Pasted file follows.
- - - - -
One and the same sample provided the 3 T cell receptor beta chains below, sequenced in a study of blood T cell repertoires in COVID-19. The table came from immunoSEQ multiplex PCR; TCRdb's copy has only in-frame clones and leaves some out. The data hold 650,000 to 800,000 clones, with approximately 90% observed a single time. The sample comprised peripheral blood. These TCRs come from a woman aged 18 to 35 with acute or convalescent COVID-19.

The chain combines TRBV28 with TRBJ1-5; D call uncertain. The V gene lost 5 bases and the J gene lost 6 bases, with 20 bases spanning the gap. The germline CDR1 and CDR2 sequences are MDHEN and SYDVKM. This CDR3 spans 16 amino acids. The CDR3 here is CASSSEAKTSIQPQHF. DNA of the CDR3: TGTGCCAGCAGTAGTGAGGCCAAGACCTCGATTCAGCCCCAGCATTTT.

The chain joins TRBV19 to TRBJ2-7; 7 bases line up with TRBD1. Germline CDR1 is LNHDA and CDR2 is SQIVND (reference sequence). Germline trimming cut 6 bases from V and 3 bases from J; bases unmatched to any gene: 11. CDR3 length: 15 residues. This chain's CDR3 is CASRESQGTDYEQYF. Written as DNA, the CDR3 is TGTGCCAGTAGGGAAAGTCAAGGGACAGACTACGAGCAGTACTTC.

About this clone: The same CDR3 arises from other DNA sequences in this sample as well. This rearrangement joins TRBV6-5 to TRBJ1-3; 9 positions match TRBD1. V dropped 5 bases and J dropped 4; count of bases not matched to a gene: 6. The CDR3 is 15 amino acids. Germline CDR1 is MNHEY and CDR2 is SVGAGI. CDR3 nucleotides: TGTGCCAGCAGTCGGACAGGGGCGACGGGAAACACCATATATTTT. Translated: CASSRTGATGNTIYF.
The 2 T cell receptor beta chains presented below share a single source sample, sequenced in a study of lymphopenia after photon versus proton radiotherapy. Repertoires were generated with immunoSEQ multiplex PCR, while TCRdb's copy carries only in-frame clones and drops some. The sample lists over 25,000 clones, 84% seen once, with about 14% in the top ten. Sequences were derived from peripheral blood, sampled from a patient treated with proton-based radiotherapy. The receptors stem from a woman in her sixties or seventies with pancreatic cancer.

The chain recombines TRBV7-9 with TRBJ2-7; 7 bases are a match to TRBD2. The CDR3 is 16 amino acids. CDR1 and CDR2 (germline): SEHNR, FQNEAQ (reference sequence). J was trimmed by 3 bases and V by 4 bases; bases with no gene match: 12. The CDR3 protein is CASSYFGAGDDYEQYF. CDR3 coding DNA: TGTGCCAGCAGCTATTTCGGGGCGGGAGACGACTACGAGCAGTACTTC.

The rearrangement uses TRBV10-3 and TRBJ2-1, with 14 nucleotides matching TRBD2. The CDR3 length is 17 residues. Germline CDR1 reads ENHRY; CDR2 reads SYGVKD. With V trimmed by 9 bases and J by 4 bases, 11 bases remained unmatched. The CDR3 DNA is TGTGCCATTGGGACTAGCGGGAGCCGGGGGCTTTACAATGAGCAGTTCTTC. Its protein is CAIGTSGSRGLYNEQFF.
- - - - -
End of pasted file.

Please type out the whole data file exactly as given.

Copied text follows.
One and the same sample provided the 3 T cell receptor beta chains below, sequenced in a study of blood T cell repertoires in COVID-19. The table came from immunoSEQ multiplex PCR; TCRdb's copy has only in-frame clones and leaves some out. The data hold 650,000 to 800,000 clones, with approximately 90% observed a single time. The sample comprised peripheral blood. These TCRs come from a woman aged 18 to 35 with acute or convalescent COVID-19.

The chain combines TRBV28 with TRBJ1-5; D call uncertain. The V gene lost 5 bases and the J gene lost 6 bases, with 20 bases spanning the gap. The germline CDR1 and CDR2 sequences are MDHEN and SYDVKM. This CDR3 spans 16 amino acids. The CDR3 here is CASSSEAKTSIQPQHF. DNA of the CDR3: TGTGCCAGCAGTAGTGAGGCCAAGACCTCGATTCAGCCCCAGCATTTT.

The chain joins TRBV19 to TRBJ2-7; 7 bases line up with TRBD1. Germline CDR1 is LNHDA and CDR2 is SQIVND (reference sequence). Germline trimming cut 6 bases from V and 3 bases from J; bases unmatched to any gene: 11. CDR3 length: 15 residues. This chain's CDR3 is CASRESQGTDYEQYF. Written as DNA, the CDR3 is TGTGCCAGTAGGGAAAGTCAAGGGACAGACTACGAGCAGTACTTC.

About this clone: The same CDR3 arises from other DNA sequences in this sample as well. This rearrangement joins TRBV6-5 to TRBJ1-3; 9 positions match TRBD1. V dropped 5 bases and J dropped 4; count of bases not matched to a gene: 6. The CDR3 is 15 amino acids. Germline CDR1 is MNHEY and CDR2 is SVGAGI. CDR3 nucleotides: TGTGCCAGCAGTCGGACAGGGGCGACGGGAAACACCATATATTTT. Translated: CASSRTGATGNTIYF.
The 2 T cell receptor beta chains presented below share a single source sample, sequenced in a study of lymphopenia after photon versus proton radiotherapy. Repertoires were generated with immunoSEQ multiplex PCR, while TCRdb's copy carries only in-frame clones and drops some. The sample lists over 25,000 clones, 84% seen once, with about 14% in the top ten. Sequences were derived from peripheral blood, sampled from a patient treated with proton-based radiotherapy. The receptors stem from a woman in her sixties or seventies with pancreatic cancer.

The chain recombines TRBV7-9 with TRBJ2-7; 7 bases are a match to TRBD2. The CDR3 is 16 amino acids. CDR1 and CDR2 (germline): SEHNR, FQNEAQ (reference sequence). J was trimmed by 3 bases and V by 4 bases; bases with no gene match: 12. The CDR3 protein is CASSYFGAGDDYEQYF. CDR3 coding DNA: TGTGCCAGCAGCTATTTCGGGGCGGGAGACGACTACGAGCAGTACTTC.

The rearrangement uses TRBV10-3 and TRBJ2-1, with 14 nucleotides matching TRBD2. The CDR3 length is 17 residues. Germline CDR1 reads ENHRY; CDR2 reads SYGVKD. With V trimmed by 9 bases and J by 4 bases, 11 bases remained unmatched. The CDR3 DNA is TGTGCCATTGGGACTAGCGGGAGCCGGGGGCTTTACAATGAGCAGTTCTTC. Its protein is CAIGTSGSRGLYNEQFF.